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1st row: Tatemon Festival, Ariso Dome
2nd row:Mirage Land, Buried Forest
3rd row:Uozu Aquarium, Uozu Station
Location of Uozu in Toyama Prefecture
|• Total||200.61 km2 (77.46 sq mi)|
|Population (October 1, 2016)|
|• Density||212/km2 (550/sq mi)|
|Time zone||Japan Standard Time (UTC+9)|
|• Flower||Lilium speciosum, Azalea|
|Address||1-10-1 Shakadō, Uozu-shi, Toyama-ken 937-8555|
Uozu (魚津市 Uozu-shi) is a city in the eastern part of Toyama Prefecture, Japan. As of 1 October 2016[update], the city had an estimated population of 42,556 and a population density of 212 persons per km². Its total area was 200.61 square kilometres (77.46 sq mi).
Uozu lies in between Namerikawa and Kurobe, stretching from Toyama Bay and the Sea of Japan in the northwest to tall mountain ranges in the southeast. The highest mountains in Uozu are Sougadake and Kekachiyama, and the highest elevation in Uozu is 2,414 m. Several rapid rivers run through Uozu; from east to west, they are the Fuse River, the Katakai River, the Kado River, and the Hayatsuki River.
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The area of present-day Uotsu was part of ancient Etchu Province and has been inhabited since at least the Jōmon period. Discovery of gold in the mountains of Uozu around 1394 led to an influx of people, making the area around Matsukura Castle a center for the region. Later, when Matsukura Castle was destroyed, the center was reestablished around Uozu Castle close to the sea. In 1582, the Siege of Uozu occurred between forces allied to the Uesugi clan, and forces under Oda Nobunaga. Uozu Castle was captured by Oda forces only three days before Oda's assassination at the Honnō-ji incident.
Under the Edo period Tokugawa shogunate, Uozu was part of Kaga Domain ruled by the Maeda clan. The modern town of Uozu was established with the establishment of the municipalities system on April 1, 1889. The Taisho rice riots of 1918 began at Uozu before spreading across the country. Most of the western portion of the town was destroyed in a fire in 1943, but the town escaped damage in World War II.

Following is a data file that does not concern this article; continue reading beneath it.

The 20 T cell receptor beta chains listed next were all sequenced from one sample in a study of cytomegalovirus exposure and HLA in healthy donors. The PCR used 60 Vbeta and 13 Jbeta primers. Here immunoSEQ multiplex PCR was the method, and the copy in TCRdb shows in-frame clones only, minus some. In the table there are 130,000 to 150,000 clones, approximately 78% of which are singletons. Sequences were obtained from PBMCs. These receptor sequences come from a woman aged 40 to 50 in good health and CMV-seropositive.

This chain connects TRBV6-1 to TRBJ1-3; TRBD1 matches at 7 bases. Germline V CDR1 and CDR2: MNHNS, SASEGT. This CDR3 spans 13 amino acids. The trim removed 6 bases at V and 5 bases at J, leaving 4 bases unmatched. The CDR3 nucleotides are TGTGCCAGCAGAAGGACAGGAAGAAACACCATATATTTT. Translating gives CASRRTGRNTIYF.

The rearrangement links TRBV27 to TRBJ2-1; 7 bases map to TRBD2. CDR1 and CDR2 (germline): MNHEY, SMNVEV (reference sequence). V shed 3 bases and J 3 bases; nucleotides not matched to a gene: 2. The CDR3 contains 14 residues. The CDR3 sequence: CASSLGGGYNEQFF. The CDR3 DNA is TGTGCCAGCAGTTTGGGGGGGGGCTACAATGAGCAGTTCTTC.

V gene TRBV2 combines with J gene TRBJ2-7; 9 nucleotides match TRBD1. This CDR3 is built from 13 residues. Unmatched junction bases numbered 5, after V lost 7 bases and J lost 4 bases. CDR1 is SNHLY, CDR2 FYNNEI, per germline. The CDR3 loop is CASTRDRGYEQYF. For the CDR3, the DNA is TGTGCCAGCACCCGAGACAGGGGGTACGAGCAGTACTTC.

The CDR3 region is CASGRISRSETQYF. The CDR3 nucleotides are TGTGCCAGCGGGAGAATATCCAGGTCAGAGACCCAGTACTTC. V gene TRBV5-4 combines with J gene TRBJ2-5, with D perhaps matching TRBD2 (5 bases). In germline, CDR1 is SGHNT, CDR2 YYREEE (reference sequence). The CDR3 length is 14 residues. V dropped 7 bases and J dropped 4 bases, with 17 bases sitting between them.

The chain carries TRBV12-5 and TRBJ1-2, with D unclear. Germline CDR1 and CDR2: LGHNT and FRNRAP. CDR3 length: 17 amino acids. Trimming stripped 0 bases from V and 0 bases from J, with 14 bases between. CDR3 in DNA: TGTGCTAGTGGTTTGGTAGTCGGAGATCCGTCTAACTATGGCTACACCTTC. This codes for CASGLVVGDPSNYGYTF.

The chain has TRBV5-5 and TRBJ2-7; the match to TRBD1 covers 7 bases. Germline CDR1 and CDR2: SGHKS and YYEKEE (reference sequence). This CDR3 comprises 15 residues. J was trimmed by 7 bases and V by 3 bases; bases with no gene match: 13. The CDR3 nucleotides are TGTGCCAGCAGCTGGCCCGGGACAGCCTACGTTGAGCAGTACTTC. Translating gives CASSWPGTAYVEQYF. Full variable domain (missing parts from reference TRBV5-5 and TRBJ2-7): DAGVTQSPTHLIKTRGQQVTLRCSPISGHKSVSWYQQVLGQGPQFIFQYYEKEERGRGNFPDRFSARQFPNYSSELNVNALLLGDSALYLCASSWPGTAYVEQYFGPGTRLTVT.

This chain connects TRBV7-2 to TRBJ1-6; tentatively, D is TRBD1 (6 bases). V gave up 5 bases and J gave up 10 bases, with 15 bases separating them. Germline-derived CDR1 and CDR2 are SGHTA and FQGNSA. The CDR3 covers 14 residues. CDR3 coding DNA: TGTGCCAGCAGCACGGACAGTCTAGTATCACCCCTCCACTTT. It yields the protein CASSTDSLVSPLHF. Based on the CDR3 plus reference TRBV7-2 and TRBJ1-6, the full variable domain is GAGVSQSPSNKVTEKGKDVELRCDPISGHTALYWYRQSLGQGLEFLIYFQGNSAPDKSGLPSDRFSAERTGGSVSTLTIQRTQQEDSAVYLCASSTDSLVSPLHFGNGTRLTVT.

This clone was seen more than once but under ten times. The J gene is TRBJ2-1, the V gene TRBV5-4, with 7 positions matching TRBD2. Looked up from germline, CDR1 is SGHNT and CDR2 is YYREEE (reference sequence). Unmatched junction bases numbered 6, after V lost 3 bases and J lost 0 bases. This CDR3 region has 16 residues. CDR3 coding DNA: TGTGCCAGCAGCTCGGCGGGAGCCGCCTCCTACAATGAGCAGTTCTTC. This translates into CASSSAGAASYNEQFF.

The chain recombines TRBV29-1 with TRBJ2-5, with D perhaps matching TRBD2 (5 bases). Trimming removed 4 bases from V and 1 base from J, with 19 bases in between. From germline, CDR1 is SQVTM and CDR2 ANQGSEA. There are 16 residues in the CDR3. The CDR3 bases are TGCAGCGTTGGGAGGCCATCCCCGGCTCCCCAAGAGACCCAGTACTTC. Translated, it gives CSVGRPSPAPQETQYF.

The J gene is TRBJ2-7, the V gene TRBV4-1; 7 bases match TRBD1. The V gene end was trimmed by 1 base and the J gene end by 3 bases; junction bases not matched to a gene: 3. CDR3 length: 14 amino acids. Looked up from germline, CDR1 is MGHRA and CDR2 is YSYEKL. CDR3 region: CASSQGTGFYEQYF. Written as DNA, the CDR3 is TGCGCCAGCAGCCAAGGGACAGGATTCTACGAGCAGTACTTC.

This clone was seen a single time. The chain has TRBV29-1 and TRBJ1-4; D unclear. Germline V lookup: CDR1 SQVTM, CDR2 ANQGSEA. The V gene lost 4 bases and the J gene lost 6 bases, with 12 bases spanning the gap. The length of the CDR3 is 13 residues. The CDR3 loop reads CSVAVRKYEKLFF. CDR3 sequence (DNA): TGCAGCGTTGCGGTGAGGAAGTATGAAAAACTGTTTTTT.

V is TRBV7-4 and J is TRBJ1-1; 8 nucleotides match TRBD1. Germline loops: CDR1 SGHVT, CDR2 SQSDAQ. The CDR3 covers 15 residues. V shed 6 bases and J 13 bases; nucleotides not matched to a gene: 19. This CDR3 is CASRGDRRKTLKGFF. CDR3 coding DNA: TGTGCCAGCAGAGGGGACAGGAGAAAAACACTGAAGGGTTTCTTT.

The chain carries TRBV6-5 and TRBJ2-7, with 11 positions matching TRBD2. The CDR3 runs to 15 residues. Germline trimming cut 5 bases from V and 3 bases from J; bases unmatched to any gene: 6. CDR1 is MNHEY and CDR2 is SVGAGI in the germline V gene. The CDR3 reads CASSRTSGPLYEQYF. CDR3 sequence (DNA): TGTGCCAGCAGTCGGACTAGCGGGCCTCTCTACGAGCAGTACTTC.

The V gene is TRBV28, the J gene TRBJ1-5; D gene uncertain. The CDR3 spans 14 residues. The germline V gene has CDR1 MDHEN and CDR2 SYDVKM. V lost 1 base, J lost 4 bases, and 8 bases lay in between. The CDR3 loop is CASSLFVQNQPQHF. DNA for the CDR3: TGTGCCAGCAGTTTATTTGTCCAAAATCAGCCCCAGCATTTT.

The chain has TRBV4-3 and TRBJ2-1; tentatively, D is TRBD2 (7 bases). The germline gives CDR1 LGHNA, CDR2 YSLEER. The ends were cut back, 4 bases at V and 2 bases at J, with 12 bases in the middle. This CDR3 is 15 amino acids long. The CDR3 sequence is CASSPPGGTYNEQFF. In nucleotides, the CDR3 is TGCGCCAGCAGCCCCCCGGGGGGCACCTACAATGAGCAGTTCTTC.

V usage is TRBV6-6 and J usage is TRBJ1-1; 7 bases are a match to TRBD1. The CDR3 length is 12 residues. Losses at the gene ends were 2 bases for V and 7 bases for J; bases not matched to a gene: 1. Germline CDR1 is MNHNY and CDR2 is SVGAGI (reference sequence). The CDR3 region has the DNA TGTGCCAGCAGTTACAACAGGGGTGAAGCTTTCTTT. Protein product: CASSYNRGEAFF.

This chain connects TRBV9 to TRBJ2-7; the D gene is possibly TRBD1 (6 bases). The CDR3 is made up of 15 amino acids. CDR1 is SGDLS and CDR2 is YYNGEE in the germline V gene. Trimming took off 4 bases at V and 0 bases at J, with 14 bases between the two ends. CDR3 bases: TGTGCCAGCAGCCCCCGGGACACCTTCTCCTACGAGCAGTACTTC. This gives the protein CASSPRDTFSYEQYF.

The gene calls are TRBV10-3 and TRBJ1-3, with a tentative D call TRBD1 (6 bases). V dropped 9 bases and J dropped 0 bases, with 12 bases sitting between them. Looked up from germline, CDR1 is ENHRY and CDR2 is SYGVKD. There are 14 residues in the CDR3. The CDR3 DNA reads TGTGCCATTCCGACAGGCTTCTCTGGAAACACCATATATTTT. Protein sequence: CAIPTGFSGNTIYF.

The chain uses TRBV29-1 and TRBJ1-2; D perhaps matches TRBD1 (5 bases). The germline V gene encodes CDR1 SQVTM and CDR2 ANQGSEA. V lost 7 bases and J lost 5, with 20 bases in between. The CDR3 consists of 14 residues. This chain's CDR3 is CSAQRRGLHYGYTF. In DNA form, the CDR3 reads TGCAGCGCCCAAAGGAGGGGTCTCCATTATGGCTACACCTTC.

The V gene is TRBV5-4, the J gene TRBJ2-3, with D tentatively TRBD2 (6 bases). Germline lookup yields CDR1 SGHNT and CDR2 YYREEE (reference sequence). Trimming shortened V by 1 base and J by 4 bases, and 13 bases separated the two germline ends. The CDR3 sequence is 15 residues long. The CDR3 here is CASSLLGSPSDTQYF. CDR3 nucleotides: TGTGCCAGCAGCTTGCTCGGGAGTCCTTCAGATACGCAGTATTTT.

Uozu was raised to city status on April 1, 1952. In September 1956, a great fire ravished many buildings in Uozu. As result, the Uozu represent a rare instance of a Dispersed settlement in Japan.
Uozu has ten public elementary schools and two public junior high schools operated by the town government, and three public high schools operated by the Toyama Prefectural Board of Education. There is also one private high school.
Uozu is located 3 hours by rail and 4.5 hours by car from Tokyo. Since March 2015, rail access is possible via Hokuriku Shinkansen high-speed train from nearby rail hub of Toyama. Uozu is served by two train lines, the Toyama Chihō Railway Main Line and the Ainokaze Toyama Railway line, running together from Uozu Station westward and separating eastward.
- Ainokaze Toyama Railway
- Toyama Chihō Railway Main Line
Sister City relations
Uozu's Three Mysteries
The waters of Toyama Bay are noted for mirages, especially during spring and winter. The spring mirage for which Uozu is famous for may be seen on warm, sunny, windless days from April to June. The Mirage Land Amusement Park (ミラージュランド) with its large Ferris wheel is a popular location for observation of the phenomena.
In the early morning hours, from the end of March to the beginning of June, female firefly squid (ホタルイカ hotaruika) rise to the surface to spawn. Their name comes from a bluish white glow which emanates from various points on their bodies.
The Buried Forest
Approximately 2000 years ago, a primeval sugi (Cryptomeria) forest along the coast was partially buried so that only the trunks were preserved. The area is a National Natural Monument, and there is a museum in Uotsu where examples can be seen.
Other noteworthy sightseeing destinations in Uozu include the Uozu Aquarium, Kintaro Hot Springs (金太郎温泉), Ariso Dome Gymnasium, Niikawa Culture Hall, the Uozu Historical Folk Museum, Lake Ikejiri, Hirazawa Waterfalls and site of Matsukura Castle.
- "International Exchange". List of Affiliation Partners within Prefectures. Council of Local Authorities for International Relations (CLAIR). Retrieved 21 November 2015.
|Wikimedia Commons has media related to Uozu, Toyama.|
- Official website (in Japanese)